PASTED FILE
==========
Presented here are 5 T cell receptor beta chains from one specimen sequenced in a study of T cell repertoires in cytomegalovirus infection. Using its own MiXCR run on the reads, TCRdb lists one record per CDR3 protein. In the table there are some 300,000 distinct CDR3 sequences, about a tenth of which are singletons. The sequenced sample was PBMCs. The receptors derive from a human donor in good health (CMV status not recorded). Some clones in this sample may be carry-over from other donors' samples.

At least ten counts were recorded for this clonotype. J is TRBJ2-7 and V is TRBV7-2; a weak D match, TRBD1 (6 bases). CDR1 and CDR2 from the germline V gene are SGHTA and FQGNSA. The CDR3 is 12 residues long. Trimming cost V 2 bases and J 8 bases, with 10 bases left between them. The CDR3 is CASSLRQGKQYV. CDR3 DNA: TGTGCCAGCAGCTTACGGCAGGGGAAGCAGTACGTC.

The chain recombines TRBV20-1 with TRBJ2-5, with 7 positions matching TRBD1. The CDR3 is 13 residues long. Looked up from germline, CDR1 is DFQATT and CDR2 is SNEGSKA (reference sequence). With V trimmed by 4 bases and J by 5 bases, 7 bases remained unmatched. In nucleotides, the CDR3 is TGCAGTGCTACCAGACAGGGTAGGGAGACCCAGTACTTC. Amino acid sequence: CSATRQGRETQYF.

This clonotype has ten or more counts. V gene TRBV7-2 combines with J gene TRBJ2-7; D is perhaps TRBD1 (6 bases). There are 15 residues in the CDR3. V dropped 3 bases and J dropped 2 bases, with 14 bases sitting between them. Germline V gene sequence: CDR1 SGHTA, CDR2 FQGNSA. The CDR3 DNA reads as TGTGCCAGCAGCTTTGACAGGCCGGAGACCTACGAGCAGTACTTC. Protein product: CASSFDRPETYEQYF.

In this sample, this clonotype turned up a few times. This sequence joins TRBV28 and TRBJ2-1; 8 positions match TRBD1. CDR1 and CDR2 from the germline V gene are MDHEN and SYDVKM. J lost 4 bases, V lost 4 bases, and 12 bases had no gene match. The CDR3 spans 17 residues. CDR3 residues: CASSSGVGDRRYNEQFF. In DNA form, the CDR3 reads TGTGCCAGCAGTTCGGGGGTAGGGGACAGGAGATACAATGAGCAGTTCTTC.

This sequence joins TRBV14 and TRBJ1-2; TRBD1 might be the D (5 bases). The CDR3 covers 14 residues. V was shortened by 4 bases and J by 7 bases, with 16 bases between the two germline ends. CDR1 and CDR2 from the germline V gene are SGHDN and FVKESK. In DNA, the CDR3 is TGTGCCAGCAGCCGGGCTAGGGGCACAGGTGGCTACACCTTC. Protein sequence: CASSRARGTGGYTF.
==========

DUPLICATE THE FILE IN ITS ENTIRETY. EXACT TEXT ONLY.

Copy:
Presented here are 5 T cell receptor beta chains from one specimen sequenced in a study of T cell repertoires in cytomegalovirus infection. Using its own MiXCR run on the reads, TCRdb lists one record per CDR3 protein. In the table there are some 300,000 distinct CDR3 sequences, about a tenth of which are singletons. The sequenced sample was PBMCs. The receptors derive from a human donor in good health (CMV status not recorded). Some clones in this sample may be carry-over from other donors' samples.

At least ten counts were recorded for this clonotype. J is TRBJ2-7 and V is TRBV7-2; a weak D match, TRBD1 (6 bases). CDR1 and CDR2 from the germline V gene are SGHTA and FQGNSA. The CDR3 is 12 residues long. Trimming cost V 2 bases and J 8 bases, with 10 bases left between them. The CDR3 is CASSLRQGKQYV. CDR3 DNA: TGTGCCAGCAGCTTACGGCAGGGGAAGCAGTACGTC.

The chain recombines TRBV20-1 with TRBJ2-5, with 7 positions matching TRBD1. The CDR3 is 13 residues long. Looked up from germline, CDR1 is DFQATT and CDR2 is SNEGSKA (reference sequence). With V trimmed by 4 bases and J by 5 bases, 7 bases remained unmatched. In nucleotides, the CDR3 is TGCAGTGCTACCAGACAGGGTAGGGAGACCCAGTACTTC. Amino acid sequence: CSATRQGRETQYF.

This clonotype has ten or more counts. V gene TRBV7-2 combines with J gene TRBJ2-7; D is perhaps TRBD1 (6 bases). There are 15 residues in the CDR3. V dropped 3 bases and J dropped 2 bases, with 14 bases sitting between them. Germline V gene sequence: CDR1 SGHTA, CDR2 FQGNSA. The CDR3 DNA reads as TGTGCCAGCAGCTTTGACAGGCCGGAGACCTACGAGCAGTACTTC. Protein product: CASSFDRPETYEQYF.

In this sample, this clonotype turned up a few times. This sequence joins TRBV28 and TRBJ2-1; 8 positions match TRBD1. CDR1 and CDR2 from the germline V gene are MDHEN and SYDVKM. J lost 4 bases, V lost 4 bases, and 12 bases had no gene match. The CDR3 spans 17 residues. CDR3 residues: CASSSGVGDRRYNEQFF. In DNA form, the CDR3 reads TGTGCCAGCAGTTCGGGGGTAGGGGACAGGAGATACAATGAGCAGTTCTTC.

This sequence joins TRBV14 and TRBJ1-2; TRBD1 might be the D (5 bases). The CDR3 covers 14 residues. V was shortened by 4 bases and J by 7 bases, with 16 bases between the two germline ends. CDR1 and CDR2 from the germline V gene are SGHDN and FVKESK. In DNA, the CDR3 is TGTGCCAGCAGCCGGGCTAGGGGCACAGGTGGCTACACCTTC. Protein sequence: CASSRARGTGGYTF.